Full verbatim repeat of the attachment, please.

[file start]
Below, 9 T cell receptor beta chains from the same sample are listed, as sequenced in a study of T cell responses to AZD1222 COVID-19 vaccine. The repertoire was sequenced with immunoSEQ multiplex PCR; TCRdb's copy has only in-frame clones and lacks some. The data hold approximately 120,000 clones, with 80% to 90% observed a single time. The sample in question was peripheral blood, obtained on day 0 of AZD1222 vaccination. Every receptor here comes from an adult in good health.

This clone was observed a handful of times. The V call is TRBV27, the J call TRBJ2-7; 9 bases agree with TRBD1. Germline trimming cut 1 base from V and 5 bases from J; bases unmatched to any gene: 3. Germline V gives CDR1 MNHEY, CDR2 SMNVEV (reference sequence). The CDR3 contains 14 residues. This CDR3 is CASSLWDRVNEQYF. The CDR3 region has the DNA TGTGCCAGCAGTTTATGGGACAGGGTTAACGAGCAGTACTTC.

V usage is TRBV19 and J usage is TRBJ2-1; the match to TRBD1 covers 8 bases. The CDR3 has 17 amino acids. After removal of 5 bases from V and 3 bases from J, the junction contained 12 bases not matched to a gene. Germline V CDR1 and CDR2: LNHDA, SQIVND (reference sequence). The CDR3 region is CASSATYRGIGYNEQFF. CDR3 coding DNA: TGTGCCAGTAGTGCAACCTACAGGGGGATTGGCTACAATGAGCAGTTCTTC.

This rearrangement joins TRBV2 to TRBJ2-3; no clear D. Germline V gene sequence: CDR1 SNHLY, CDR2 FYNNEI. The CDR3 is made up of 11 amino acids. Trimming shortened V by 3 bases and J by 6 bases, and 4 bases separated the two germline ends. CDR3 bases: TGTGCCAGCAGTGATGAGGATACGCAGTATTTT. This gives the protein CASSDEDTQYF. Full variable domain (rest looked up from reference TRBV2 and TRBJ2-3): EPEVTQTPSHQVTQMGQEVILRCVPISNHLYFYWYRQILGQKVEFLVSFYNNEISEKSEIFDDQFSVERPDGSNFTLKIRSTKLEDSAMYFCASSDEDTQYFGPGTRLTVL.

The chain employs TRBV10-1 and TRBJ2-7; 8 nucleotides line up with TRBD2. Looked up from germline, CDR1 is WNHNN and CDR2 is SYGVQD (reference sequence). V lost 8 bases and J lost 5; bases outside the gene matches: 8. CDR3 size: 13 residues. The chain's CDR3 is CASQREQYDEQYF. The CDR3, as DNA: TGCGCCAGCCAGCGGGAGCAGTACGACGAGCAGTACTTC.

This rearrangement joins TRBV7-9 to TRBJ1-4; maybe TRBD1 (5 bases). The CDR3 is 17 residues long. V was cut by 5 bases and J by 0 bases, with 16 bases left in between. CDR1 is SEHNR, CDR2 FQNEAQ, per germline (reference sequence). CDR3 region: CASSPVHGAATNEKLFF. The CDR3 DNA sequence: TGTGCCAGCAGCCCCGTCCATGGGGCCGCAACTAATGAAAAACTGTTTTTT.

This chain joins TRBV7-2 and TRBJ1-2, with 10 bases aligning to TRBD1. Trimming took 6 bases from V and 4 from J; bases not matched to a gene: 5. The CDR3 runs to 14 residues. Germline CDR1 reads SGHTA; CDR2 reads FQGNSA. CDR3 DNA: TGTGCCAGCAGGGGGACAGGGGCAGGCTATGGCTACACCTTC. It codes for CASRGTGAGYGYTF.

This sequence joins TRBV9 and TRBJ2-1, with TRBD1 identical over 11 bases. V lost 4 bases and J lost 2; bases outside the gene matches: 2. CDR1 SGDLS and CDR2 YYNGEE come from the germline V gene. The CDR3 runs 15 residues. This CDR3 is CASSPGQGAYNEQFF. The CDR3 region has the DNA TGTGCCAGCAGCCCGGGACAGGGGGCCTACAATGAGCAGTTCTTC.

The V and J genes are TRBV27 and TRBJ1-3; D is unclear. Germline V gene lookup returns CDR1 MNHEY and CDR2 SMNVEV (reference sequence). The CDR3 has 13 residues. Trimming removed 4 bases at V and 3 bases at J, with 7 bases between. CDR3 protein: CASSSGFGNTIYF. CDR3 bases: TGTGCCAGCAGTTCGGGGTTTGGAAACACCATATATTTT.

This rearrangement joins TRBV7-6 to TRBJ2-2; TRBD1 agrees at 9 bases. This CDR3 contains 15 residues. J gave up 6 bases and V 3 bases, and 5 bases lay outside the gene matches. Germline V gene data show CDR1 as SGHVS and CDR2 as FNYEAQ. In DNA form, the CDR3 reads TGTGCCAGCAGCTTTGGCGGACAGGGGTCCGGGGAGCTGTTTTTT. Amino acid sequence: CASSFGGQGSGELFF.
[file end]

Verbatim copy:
Below, 9 T cell receptor beta chains from the same sample are listed, as sequenced in a study of T cell responses to AZD1222 COVID-19 vaccine. The repertoire was sequenced with immunoSEQ multiplex PCR; TCRdb's copy has only in-frame clones and lacks some. The data hold approximately 120,000 clones, with 80% to 90% observed a single time. The sample in question was peripheral blood, obtained on day 0 of AZD1222 vaccination. Every receptor here comes from an adult in good health.

This clone was observed a handful of times. The V call is TRBV27, the J call TRBJ2-7; 9 bases agree with TRBD1. Germline trimming cut 1 base from V and 5 bases from J; bases unmatched to any gene: 3. Germline V gives CDR1 MNHEY, CDR2 SMNVEV (reference sequence). The CDR3 contains 14 residues. This CDR3 is CASSLWDRVNEQYF. The CDR3 region has the DNA TGTGCCAGCAGTTTATGGGACAGGGTTAACGAGCAGTACTTC.

V usage is TRBV19 and J usage is TRBJ2-1; the match to TRBD1 covers 8 bases. The CDR3 has 17 amino acids. After removal of 5 bases from V and 3 bases from J, the junction contained 12 bases not matched to a gene. Germline V CDR1 and CDR2: LNHDA, SQIVND (reference sequence). The CDR3 region is CASSATYRGIGYNEQFF. CDR3 coding DNA: TGTGCCAGTAGTGCAACCTACAGGGGGATTGGCTACAATGAGCAGTTCTTC.

This rearrangement joins TRBV2 to TRBJ2-3; no clear D. Germline V gene sequence: CDR1 SNHLY, CDR2 FYNNEI. The CDR3 is made up of 11 amino acids. Trimming shortened V by 3 bases and J by 6 bases, and 4 bases separated the two germline ends. CDR3 bases: TGTGCCAGCAGTGATGAGGATACGCAGTATTTT. This gives the protein CASSDEDTQYF. Full variable domain (rest looked up from reference TRBV2 and TRBJ2-3): EPEVTQTPSHQVTQMGQEVILRCVPISNHLYFYWYRQILGQKVEFLVSFYNNEISEKSEIFDDQFSVERPDGSNFTLKIRSTKLEDSAMYFCASSDEDTQYFGPGTRLTVL.

The chain employs TRBV10-1 and TRBJ2-7; 8 nucleotides line up with TRBD2. Looked up from germline, CDR1 is WNHNN and CDR2 is SYGVQD (reference sequence). V lost 8 bases and J lost 5; bases outside the gene matches: 8. CDR3 size: 13 residues. The chain's CDR3 is CASQREQYDEQYF. The CDR3, as DNA: TGCGCCAGCCAGCGGGAGCAGTACGACGAGCAGTACTTC.

This rearrangement joins TRBV7-9 to TRBJ1-4; maybe TRBD1 (5 bases). The CDR3 is 17 residues long. V was cut by 5 bases and J by 0 bases, with 16 bases left in between. CDR1 is SEHNR, CDR2 FQNEAQ, per germline (reference sequence). CDR3 region: CASSPVHGAATNEKLFF. The CDR3 DNA sequence: TGTGCCAGCAGCCCCGTCCATGGGGCCGCAACTAATGAAAAACTGTTTTTT.

This chain joins TRBV7-2 and TRBJ1-2, with 10 bases aligning to TRBD1. Trimming took 6 bases from V and 4 from J; bases not matched to a gene: 5. The CDR3 runs to 14 residues. Germline CDR1 reads SGHTA; CDR2 reads FQGNSA. CDR3 DNA: TGTGCCAGCAGGGGGACAGGGGCAGGCTATGGCTACACCTTC. It codes for CASRGTGAGYGYTF.

This sequence joins TRBV9 and TRBJ2-1, with TRBD1 identical over 11 bases. V lost 4 bases and J lost 2; bases outside the gene matches: 2. CDR1 SGDLS and CDR2 YYNGEE come from the germline V gene. The CDR3 runs 15 residues. This CDR3 is CASSPGQGAYNEQFF. The CDR3 region has the DNA TGTGCCAGCAGCCCGGGACAGGGGGCCTACAATGAGCAGTTCTTC.

The V and J genes are TRBV27 and TRBJ1-3; D is unclear. Germline V gene lookup returns CDR1 MNHEY and CDR2 SMNVEV (reference sequence). The CDR3 has 13 residues. Trimming removed 4 bases at V and 3 bases at J, with 7 bases between. CDR3 protein: CASSSGFGNTIYF. CDR3 bases: TGTGCCAGCAGTTCGGGGTTTGGAAACACCATATATTTT.

This rearrangement joins TRBV7-6 to TRBJ2-2; TRBD1 agrees at 9 bases. This CDR3 contains 15 residues. J gave up 6 bases and V 3 bases, and 5 bases lay outside the gene matches. Germline V gene data show CDR1 as SGHVS and CDR2 as FNYEAQ. In DNA form, the CDR3 reads TGTGCCAGCAGCTTTGGCGGACAGGGGTCCGGGGAGCTGTTTTTT. Amino acid sequence: CASSFGGQGSGELFF.